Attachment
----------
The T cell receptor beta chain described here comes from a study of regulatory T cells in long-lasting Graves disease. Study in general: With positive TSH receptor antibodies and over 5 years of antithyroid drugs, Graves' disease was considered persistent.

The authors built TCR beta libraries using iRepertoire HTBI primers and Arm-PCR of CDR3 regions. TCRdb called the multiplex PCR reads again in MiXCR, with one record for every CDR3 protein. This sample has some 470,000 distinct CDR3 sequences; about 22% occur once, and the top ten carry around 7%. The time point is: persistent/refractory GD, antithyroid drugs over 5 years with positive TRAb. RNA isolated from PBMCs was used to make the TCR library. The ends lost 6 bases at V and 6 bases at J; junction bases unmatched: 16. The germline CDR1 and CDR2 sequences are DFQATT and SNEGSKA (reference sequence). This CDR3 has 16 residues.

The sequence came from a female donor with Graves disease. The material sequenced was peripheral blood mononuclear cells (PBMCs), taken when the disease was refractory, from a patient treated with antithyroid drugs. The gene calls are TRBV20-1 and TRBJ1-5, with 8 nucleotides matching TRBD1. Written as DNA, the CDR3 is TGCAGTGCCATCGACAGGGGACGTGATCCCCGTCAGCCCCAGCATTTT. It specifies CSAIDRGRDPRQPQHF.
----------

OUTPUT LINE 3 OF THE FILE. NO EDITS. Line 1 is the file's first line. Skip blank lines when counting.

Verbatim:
The sequence came from a female donor with Graves disease. The material sequenced was peripheral blood mononuclear cells (PBMCs), taken when the disease was refractory, from a patient treated with antithyroid drugs. The gene calls are TRBV20-1 and TRBJ1-5, with 8 nucleotides matching TRBD1. Written as DNA, the CDR3 is TGCAGTGCCATCGACAGGGGACGTGATCCCCGTCAGCCCCAGCATTTT. It specifies CSAIDRGRDPRQPQHF.